Ongoing History of New Music

The Ongoing History of New Music encore presentation: The 90s, Part 9: The Festivals

The music festival is hardly a recent creation. People have been gathering in fields to hear music for centuries. In some cases, those original festivals are still happening.

Ever hear of Fiera Della Frecagnola? It started in the village of Cannalonga up in the mountains in the South of Italy. As far as anyone has been able to tell, the villagers staged their first festival in 1450–and it’s still happening today. And there are other long-time festivals in Germany, India and Latvia. So this isn’t a new thing. Not by a long shot.

The first modern music festival, the kind of event that would be recognizable today, was probably Monterey Pop, which was held in San Francisco in the summer of 1967. That lead to Woodstock, Glastonbury, and Roskilde and a ton of others.

But the 1990s was the decade when the festival really came into its own with a series of regular events that reappeared year after year in the same sport. They were augmented by festivals that moved from place to place.

Europeans were pretty used to standing in fields in the mud and the rain and the heat. But here in North America, we were late to the party. There was no tradition of us doing anything like that. We’d go to the occasional outdoor gig, but it was far from the lifestyle thing and rite of passage that it had become in other parts of the world.

But by the time the decade was over, we had embraced the summer festival. We had our own events and traditions and rites of passage. And it couldn’t have happened without the 90s alt-rock nation.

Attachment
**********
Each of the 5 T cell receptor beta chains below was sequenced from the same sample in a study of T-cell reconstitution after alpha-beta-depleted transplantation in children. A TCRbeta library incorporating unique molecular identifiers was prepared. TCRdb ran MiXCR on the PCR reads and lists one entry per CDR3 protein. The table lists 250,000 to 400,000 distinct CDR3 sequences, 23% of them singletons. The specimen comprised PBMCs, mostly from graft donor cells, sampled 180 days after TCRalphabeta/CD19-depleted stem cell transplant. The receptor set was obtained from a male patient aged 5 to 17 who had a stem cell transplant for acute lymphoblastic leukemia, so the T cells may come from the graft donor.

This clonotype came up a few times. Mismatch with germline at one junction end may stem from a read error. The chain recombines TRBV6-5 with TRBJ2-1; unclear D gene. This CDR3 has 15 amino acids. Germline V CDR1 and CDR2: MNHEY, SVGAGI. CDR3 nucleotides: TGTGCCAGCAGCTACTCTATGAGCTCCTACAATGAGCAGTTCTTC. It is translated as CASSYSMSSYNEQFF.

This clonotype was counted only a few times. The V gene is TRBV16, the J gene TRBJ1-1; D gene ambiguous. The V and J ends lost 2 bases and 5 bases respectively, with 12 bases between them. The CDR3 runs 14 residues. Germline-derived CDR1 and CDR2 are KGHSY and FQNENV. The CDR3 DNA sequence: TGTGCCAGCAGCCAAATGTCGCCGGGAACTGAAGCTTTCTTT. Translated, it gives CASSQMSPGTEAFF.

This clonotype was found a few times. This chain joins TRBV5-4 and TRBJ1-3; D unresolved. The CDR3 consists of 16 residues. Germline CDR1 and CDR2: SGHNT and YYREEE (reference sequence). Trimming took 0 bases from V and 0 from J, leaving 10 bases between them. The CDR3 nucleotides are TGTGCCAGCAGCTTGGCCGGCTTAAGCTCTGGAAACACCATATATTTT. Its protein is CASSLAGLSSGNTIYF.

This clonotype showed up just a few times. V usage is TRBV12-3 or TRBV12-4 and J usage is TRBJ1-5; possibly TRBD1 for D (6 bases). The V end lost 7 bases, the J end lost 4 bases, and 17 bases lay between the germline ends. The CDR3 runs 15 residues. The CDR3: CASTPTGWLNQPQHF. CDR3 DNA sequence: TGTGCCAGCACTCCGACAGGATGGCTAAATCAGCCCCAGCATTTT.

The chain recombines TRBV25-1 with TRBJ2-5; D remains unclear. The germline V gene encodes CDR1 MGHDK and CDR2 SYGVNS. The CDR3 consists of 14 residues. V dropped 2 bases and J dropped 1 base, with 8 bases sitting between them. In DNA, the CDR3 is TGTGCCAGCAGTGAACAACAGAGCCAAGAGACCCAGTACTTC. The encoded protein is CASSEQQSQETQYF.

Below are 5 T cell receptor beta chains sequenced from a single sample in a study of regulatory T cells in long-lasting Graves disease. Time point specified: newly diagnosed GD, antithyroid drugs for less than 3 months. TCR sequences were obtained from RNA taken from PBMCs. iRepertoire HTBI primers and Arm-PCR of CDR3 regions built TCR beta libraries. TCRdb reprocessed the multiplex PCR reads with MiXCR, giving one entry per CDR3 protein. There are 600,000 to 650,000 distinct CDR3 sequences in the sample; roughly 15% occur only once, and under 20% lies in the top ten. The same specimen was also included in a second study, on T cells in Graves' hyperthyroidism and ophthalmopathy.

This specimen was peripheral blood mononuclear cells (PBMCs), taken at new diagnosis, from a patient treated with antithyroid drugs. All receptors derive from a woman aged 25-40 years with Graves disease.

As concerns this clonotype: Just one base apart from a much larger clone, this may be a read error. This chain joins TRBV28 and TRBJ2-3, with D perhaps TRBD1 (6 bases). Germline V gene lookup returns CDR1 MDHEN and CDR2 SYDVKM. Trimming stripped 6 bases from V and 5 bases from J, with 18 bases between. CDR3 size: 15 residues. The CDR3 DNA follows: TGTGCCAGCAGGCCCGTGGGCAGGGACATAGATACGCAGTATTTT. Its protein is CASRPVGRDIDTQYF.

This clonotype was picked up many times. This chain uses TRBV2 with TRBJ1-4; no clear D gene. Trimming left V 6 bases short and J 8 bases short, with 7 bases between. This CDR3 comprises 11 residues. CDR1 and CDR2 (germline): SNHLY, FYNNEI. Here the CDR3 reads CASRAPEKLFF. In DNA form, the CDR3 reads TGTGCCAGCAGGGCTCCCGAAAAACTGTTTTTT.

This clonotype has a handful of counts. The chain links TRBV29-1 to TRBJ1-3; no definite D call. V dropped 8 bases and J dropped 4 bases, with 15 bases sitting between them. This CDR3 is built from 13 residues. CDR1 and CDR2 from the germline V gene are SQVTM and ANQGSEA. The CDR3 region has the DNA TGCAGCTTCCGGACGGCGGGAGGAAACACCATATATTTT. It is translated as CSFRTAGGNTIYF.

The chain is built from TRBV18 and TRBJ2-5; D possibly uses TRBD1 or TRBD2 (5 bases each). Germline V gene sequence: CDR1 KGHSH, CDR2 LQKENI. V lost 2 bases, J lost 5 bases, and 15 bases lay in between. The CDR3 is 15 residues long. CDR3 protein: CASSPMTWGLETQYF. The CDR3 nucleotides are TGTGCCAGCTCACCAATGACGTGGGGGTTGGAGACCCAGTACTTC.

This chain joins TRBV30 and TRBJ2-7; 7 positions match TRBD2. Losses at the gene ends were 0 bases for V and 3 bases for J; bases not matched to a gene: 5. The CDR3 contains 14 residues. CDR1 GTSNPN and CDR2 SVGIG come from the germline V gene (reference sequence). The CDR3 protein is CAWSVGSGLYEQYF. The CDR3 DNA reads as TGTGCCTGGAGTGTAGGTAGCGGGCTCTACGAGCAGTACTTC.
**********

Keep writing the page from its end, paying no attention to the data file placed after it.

This the ninth and final chapter on the alt-rock 90s.

Songs heard on this show:

Chemical Brothers, Block Rockin’ Beats (Live)

Oasis, What’s the Story Morning Glory (Live)

Pixies, Debaser

Red Hot Chili Peppers, Give It Away (Live)

Mighty Mighty Bosstones, The Impression That I Get (Live)

Tragically Hip, 38 Years Old (Live)

Morrissey, November Spawned a Monster (Live)

Strokes, Last Nite

Here’s a playlist to go with everything courtesy of Eric Wilhile

And here’s a summary playlist that includes tracks from all nine episodes from this series on the 90s.

Don’t forget that you can get the podcast version of this podcast through iTunes or wherever you get your on-demand audio.

The Ongoing History of New Music can be heard on the following stations:

We’re still looking for more affiliates in Calgary, Kamloops, Kelowna, Regina, Saskatoon, Brandon, Windsor,  Montreal, Halifax, Charlottetown, Moncton, Fredericton, and St John’s and anywhere else with a transmitter. If you’re in any of those markets and you want the show, lemme know and I’ll see what I can do.

If you ever miss a show, you can always get the podcast edition available through Apple Podcasts, Spotify or wherever you get your on-demand audio.

Alan Cross

is an internationally known broadcaster, interviewer, writer, consultant, blogger and speaker. In his 40+ years in the music business, Alan has interviewed the biggest names in rock, from David Bowie and U2 to Pearl Jam and the Foo Fighters. He’s also known as a musicologist and documentarian through programs like The Ongoing History of New Music.

Alan Cross has 38022 posts and counting. See all posts by Alan Cross

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